I figured posting some .muttrc style changes would be of
to people. Here are part of my ~/.mutt/muttrc file...
If anyone else has mutt tips or tricks send them along.
- alternates: is a list of names mutt will recognize as you...
it will flag the messages with '+' for only to you, 'T' to you and
some other people, 'C' for you are cc'ed on the email, 'F' you
sent the email.
- my aliases are stored in a separate file ~/.mutt/aliases
- all outbound mail is copied into ~/Mail/sent
- the pager does not put '+' marks at the beginning of wrapped
(makes pasting long urls much easier :)
- When showing a mail message. show only a very small number
are show to me in default mode, I can see the rest if I want by
- there is a list of mailboxes which procmail makes for me
lists I'm on... hitting 'y' from inside mutt or running 'mutt -y'
will give me a overview of which mailboxes have new mail.
hitting 'r' will refresh this list of mailboxes, they will be sorted
newest mailbox first.
- The default sort order is threaded, and the youngest message
thread controls what order they display in (threads with newest messages
- I want my mail pgp-signed and mutt should forget my
if I haven't sent a message in 8 hours (or when I hit ^F)
# my_hdr From: firstname.lastname@example.org
# mail addresses that are really all mine
# set alternates=+|(Mike.Simons@wcom.com)|(email@example.com)
set alias_file=~/.mutt/aliases # which file holds email
set alias_format="%2n %t %-10a %r"
source ~/.mutt/aliases # source that list now
set record= "~/Mail/sent" # where to save sent messages
set copy= yes # actually save sent messages
set pager_context= 1 # when scrolling, how many lines stay?
set pager_index_lines= 0 # how large is the index window?
set pager_stop= no # don't flip messages
set mark_old= no # when leaving a box don't mark new messages old
set read_inc=10 # while reading mbox, count message every X
set markers=no # don't put '+' at the beginning of wrapped lines
# Sven's draconian header weeding
# nuke all headers, allow normal headers, allow special headers
unignore from: date subject to cc
unignore x-mailing-list: posted-to:
## Maiboxes. = means ~/mail/, ! is /var/spool/mail/$USER
mailboxes ! list/calteg \
list/picnix list/sc2 list/libwww \
list/va list/vo list/vout list/vt list/vox \
# lists linux-kernel
# list/mailm \
# Macros: make 'y' go to mailbox screen from index and
macro index "y" "c?\t"
macro browser "y" "\t\t"
set sort=threads # default sort messages by thread
set sort_browser=reverse-date # showing mbox list default to newest first
set sort_aux=last-date-received # showing threads with youngest message last
bind index \' next-unread # move to the next unread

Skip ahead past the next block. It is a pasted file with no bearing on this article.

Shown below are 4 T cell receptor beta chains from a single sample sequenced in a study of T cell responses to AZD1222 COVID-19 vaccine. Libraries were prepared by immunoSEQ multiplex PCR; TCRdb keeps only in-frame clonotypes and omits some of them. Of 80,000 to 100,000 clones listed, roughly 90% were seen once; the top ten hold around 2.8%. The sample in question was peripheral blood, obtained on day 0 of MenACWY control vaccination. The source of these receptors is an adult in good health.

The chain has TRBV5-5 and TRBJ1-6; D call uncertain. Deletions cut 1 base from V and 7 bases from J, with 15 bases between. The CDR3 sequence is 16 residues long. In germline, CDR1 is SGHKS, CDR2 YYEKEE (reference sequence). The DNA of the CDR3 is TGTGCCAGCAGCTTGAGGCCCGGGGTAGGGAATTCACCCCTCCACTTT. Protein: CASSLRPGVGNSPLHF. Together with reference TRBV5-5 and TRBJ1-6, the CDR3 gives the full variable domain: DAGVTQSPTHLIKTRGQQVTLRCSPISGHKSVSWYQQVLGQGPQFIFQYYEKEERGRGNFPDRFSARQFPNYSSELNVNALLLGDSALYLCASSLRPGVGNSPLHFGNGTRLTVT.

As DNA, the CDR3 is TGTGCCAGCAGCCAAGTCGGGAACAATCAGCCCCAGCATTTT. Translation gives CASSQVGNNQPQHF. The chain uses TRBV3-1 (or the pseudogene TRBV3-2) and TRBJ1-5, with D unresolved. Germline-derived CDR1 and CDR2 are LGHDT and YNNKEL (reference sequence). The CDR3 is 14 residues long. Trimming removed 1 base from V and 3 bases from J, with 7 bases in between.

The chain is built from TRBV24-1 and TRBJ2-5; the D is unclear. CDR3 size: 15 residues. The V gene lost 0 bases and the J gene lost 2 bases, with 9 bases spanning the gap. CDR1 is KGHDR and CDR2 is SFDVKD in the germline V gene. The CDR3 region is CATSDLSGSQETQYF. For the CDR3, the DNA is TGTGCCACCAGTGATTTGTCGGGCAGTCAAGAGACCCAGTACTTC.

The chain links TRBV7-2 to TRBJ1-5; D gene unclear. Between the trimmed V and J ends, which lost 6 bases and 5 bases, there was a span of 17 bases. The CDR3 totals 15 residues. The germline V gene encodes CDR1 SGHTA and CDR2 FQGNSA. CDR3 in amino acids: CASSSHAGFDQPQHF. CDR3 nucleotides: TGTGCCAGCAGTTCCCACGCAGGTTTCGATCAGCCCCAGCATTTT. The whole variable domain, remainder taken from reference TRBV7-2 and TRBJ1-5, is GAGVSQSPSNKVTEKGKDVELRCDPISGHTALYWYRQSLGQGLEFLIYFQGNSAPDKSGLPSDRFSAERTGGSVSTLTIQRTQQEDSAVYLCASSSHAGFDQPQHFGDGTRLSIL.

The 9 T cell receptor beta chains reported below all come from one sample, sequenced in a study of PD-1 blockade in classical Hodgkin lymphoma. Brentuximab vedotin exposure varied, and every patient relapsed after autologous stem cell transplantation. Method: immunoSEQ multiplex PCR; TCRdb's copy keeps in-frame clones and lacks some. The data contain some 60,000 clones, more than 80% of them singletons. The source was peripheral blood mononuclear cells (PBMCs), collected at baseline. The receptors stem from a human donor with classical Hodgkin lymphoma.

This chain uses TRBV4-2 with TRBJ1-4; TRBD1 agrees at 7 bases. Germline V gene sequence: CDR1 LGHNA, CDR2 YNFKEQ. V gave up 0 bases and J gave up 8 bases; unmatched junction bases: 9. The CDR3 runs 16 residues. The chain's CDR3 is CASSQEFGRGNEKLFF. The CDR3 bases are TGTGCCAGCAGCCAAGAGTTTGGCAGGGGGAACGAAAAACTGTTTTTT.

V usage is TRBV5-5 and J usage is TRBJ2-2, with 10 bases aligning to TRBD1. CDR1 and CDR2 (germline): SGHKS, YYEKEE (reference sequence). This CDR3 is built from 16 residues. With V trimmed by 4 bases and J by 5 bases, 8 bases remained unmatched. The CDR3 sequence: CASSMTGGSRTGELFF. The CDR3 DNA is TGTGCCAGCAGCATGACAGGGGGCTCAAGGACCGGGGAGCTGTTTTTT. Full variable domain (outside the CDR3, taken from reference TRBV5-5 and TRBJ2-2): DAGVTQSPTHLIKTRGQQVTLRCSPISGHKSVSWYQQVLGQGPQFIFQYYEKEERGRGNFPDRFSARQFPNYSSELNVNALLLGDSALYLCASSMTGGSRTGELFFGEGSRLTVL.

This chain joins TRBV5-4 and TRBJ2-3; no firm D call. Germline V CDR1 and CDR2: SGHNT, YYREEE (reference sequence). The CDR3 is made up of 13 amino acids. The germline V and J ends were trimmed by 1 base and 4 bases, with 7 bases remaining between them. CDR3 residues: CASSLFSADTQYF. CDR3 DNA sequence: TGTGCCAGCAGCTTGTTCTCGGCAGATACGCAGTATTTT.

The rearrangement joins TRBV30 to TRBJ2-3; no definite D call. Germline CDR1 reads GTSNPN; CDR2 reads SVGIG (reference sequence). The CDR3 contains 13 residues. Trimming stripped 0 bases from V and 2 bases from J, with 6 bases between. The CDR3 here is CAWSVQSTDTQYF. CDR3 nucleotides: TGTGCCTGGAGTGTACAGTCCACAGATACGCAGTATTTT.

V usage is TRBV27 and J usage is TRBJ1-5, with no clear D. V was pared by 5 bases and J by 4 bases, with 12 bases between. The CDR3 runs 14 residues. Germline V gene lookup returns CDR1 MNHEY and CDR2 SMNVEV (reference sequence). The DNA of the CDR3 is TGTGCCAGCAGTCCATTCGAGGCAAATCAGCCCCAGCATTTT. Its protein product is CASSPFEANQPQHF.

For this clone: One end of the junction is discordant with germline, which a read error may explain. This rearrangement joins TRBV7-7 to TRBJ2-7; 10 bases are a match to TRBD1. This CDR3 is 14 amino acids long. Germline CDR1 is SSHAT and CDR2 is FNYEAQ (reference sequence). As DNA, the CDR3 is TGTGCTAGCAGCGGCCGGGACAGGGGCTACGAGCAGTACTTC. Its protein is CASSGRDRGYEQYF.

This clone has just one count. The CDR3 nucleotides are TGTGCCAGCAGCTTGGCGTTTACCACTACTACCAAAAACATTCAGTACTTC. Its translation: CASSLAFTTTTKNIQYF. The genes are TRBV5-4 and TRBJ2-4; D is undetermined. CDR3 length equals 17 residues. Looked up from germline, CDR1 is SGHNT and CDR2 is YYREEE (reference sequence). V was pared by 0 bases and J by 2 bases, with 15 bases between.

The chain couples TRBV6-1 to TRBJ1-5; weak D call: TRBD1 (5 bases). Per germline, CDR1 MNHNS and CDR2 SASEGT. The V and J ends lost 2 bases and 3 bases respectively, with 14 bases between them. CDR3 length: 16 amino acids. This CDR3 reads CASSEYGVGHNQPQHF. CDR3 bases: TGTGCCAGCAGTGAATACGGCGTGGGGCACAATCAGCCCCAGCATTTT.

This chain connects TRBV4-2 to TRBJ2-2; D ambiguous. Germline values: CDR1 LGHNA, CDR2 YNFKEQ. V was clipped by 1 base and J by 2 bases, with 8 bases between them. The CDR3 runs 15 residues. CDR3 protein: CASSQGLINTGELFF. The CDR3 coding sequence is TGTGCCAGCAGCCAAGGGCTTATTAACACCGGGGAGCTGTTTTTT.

bind browser r check-new # refresh file list on ^L
set pgp_autosign # sign messages being sent
set pgp_timeout=28800 # remember the pgp key for at least
From: Jonathan McPherson firstname.lastname@example.org
Subject: Re: [vox-tech] HOWTO: fiddle with mutt
Organization: University of California, Davis
Date: Thu, 01 May 2003 23:06:32 -0700
> If anyone else has mutt tips or tricks send them along.
Here are some of my tips:
- To make mutt look more like a split-pane e-mail browser
Outlook, etc) in which one pane contains a list of messages and
another contains the actual message, add this line to your .muttrc:
set pager_index_lines = 6
where "6" is the number of lines for the top pane.
- I find the arrow that points to selected messages to be
redundant. As long as you don't want to access mutt on a non-color
terminal, try this:
set arrow_cursor = no
- After you exit your $EDITOR, you can spell-check your
typing "i" before sending it (where you usually would type "y"). This
assumes you have ispell, of course.
- If you use vim to do your text editing, you might want to
formatting your e-mails with the program "par," which is sort of like
fmt but more flexible and better-implemented (imho). "par 72q" formats
e-mail beautifully; "par 72q 4h" is good for making lists with hanging
And some mutt questions for the group:
+ How do I selectively download parts of an e-mail? My e-mail
on a server with metered bandwidth, and sometimes I want to use mutt
to look at the text portion of the e-mail without downloading its
+ All of my e-mail is on an IMAP server. When I move a message
folder to another, the flags on the message (new, replied, etc) in
the destination folder are the flags from the server. This means that
if I reply to an e-mail and then save the e-mail to an IMAP folder,
it will not be have the "replied" flag in the new folder unless I
first synchronize my current folder to the server by pressing $.
Folder synchronization takes a few seconds and seems a tiresome task
to repeat each time I save a message with locally modified flags. Is
there any way to do this more efficiently?